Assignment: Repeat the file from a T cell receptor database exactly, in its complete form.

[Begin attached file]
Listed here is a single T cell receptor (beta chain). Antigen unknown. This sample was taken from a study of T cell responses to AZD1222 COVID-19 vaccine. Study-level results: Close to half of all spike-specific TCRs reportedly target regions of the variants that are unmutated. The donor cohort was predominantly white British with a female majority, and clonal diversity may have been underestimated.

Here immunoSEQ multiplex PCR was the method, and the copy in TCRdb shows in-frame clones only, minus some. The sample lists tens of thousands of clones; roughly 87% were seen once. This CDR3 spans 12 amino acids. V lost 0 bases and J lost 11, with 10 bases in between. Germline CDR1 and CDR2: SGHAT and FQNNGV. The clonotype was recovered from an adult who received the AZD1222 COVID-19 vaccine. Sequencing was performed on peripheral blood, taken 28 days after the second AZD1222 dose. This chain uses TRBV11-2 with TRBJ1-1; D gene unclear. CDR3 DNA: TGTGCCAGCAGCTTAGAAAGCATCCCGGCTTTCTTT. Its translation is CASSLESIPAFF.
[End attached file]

Listed here is a single T cell receptor (beta chain). Antigen unknown. This sample was taken from a study of T cell responses to AZD1222 COVID-19 vaccine. Study-level results: Close to half of all spike-specific TCRs reportedly target regions of the variants that are unmutated. The donor cohort was predominantly white British with a female majority, and clonal diversity may have been underestimated.

Here immunoSEQ multiplex PCR was the method, and the copy in TCRdb shows in-frame clones only, minus some. The sample lists tens of thousands of clones; roughly 87% were seen once. This CDR3 spans 12 amino acids. V lost 0 bases and J lost 11, with 10 bases in between. Germline CDR1 and CDR2: SGHAT and FQNNGV. The clonotype was recovered from an adult who received the AZD1222 COVID-19 vaccine. Sequencing was performed on peripheral blood, taken 28 days after the second AZD1222 dose. This chain uses TRBV11-2 with TRBJ1-1; D gene unclear. CDR3 DNA: TGTGCCAGCAGCTTAGAAAGCATCCCGGCTTTCTTT. Its translation is CASSLESIPAFF.